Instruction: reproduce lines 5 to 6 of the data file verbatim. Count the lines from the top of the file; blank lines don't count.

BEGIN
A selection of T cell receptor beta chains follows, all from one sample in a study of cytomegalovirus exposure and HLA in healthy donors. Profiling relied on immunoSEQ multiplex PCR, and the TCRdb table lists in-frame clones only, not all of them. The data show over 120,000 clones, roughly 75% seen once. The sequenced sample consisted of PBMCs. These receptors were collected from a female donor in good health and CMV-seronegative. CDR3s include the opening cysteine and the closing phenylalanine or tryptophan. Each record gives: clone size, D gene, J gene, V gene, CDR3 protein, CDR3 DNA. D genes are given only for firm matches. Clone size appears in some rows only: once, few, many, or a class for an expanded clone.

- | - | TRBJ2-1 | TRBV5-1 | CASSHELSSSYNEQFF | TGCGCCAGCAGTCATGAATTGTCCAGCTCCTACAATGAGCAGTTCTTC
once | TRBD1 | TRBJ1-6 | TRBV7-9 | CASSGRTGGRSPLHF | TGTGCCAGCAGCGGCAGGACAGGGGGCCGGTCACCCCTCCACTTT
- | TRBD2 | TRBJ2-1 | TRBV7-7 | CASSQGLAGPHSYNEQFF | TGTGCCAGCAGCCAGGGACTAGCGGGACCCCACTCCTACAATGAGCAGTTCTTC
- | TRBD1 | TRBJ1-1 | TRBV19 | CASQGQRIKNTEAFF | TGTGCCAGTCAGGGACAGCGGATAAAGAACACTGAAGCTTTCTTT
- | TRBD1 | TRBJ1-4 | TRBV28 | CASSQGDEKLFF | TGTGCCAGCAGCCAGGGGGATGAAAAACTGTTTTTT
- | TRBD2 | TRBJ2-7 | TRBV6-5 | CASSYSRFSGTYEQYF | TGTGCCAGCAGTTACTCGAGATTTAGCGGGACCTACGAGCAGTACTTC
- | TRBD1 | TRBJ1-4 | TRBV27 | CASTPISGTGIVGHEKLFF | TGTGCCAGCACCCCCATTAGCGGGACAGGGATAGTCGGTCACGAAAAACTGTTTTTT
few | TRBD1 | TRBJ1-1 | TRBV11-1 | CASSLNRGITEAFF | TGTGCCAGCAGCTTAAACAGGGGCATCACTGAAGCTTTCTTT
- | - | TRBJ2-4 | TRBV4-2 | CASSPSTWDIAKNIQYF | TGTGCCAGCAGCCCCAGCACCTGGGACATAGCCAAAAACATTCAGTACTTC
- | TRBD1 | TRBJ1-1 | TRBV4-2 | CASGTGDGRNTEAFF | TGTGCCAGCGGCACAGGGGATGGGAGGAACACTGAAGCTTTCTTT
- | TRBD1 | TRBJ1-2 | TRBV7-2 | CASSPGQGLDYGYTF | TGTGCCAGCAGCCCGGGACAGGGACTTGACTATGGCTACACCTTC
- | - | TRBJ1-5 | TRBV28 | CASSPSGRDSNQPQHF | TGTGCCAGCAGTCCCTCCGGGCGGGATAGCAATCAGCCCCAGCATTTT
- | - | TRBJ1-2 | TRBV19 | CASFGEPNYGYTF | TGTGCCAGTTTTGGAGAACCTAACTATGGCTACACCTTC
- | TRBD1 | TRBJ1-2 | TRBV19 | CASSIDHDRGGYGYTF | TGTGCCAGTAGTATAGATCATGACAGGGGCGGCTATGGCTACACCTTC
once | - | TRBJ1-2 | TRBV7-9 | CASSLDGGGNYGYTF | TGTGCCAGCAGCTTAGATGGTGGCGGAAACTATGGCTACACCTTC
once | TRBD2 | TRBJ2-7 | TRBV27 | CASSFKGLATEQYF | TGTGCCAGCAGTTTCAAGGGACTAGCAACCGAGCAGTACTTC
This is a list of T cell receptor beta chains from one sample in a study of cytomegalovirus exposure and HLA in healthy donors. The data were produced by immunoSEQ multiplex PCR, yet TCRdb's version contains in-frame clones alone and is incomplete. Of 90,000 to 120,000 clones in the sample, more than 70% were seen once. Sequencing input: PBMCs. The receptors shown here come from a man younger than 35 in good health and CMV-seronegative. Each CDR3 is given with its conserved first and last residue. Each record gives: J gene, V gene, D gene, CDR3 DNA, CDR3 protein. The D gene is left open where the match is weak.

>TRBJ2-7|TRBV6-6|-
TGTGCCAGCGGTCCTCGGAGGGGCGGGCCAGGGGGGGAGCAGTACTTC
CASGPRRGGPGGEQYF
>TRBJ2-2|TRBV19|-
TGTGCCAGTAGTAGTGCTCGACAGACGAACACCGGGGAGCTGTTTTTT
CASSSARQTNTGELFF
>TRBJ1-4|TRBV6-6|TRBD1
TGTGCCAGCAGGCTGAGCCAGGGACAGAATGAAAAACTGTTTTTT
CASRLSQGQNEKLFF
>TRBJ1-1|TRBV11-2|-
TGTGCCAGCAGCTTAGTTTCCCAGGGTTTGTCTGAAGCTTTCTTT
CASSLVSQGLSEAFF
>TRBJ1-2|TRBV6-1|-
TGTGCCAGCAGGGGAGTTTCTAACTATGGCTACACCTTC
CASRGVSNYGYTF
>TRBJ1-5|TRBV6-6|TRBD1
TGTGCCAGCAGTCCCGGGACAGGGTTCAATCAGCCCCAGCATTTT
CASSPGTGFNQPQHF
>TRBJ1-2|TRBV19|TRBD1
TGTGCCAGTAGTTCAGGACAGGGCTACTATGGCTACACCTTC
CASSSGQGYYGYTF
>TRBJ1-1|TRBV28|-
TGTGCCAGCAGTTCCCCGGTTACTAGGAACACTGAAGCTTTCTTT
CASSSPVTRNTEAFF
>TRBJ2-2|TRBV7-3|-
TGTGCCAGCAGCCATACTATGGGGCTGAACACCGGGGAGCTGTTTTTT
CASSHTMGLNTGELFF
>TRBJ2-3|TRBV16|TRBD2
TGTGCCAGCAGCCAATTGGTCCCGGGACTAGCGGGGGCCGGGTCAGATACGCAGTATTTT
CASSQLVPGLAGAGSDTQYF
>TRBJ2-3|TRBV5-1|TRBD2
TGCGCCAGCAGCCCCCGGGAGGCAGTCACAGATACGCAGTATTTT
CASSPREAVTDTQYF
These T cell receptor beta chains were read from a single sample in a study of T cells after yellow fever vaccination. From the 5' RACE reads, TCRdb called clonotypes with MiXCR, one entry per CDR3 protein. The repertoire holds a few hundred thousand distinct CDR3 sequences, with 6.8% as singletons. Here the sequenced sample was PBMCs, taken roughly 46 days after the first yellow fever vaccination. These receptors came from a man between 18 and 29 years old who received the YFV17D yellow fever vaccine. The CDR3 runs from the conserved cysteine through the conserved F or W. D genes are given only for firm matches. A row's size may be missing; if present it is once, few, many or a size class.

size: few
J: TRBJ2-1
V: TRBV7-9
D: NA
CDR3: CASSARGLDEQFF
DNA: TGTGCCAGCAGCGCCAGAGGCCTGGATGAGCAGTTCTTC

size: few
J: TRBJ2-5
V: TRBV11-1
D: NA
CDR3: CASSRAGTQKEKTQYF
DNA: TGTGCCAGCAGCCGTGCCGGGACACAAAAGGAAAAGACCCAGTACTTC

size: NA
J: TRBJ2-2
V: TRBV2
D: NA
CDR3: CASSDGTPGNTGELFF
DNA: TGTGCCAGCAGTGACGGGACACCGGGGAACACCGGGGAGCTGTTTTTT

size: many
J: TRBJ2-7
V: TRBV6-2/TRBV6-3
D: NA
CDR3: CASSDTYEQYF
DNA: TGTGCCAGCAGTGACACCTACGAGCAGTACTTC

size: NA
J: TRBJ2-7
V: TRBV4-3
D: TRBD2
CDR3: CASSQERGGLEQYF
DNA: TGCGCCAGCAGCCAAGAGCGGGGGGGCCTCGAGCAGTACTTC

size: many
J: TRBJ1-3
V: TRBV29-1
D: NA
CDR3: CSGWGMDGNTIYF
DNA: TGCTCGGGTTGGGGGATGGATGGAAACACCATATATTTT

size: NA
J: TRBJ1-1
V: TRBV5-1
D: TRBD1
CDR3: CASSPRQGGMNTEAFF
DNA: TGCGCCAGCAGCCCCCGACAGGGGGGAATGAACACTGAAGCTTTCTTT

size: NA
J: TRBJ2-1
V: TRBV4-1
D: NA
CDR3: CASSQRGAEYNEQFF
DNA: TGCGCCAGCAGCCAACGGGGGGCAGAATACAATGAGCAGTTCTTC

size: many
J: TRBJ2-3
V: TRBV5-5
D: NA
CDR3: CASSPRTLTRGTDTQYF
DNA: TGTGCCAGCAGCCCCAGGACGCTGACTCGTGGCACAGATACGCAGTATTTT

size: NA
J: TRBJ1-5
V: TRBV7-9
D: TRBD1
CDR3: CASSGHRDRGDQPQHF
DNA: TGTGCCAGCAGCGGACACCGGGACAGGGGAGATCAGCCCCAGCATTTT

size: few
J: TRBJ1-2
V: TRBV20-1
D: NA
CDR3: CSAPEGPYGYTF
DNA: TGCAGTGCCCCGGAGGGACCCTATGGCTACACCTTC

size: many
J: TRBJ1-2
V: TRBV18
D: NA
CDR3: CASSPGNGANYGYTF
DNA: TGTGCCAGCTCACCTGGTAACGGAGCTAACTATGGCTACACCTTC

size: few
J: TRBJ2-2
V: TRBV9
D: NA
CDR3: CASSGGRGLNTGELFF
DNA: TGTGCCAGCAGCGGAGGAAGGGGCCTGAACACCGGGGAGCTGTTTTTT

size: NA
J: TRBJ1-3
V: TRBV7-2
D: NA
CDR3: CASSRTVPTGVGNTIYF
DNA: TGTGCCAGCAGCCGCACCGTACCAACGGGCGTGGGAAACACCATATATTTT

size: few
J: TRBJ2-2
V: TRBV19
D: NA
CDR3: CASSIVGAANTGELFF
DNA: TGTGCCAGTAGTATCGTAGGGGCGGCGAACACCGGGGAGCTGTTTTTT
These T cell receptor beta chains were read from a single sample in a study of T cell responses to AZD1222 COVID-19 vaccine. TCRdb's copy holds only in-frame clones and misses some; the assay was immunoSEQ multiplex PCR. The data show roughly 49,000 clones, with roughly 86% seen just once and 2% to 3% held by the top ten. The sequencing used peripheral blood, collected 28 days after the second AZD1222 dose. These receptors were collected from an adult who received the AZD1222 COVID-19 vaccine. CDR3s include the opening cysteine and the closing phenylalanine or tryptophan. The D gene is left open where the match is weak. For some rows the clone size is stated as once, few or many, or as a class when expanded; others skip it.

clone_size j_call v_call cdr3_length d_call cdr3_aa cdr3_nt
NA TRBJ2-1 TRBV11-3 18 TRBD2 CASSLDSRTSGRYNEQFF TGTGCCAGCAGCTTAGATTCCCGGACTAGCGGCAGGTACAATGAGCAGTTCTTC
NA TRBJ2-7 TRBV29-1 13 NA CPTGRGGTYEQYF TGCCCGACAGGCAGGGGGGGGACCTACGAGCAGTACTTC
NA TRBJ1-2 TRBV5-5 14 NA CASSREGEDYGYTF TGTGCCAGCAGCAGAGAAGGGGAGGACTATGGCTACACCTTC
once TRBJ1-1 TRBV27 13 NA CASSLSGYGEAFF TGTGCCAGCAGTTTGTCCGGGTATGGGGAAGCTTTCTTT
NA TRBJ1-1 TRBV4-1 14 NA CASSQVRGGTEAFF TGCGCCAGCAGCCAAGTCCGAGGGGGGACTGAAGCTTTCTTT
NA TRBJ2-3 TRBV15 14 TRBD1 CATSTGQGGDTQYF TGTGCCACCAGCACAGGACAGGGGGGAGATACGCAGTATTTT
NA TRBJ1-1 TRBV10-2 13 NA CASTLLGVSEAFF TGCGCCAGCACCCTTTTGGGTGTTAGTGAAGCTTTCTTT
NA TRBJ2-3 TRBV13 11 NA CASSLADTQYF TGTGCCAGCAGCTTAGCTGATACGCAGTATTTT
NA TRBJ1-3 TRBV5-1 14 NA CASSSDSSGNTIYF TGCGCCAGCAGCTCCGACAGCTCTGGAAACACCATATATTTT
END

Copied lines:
- | TRBD1 | TRBJ1-1 | TRBV19 | CASQGQRIKNTEAFF | TGTGCCAGTCAGGGACAGCGGATAAAGAACACTGAAGCTTTCTTT
- | TRBD1 | TRBJ1-4 | TRBV28 | CASSQGDEKLFF | TGTGCCAGCAGCCAGGGGGATGAAAAACTGTTTTTT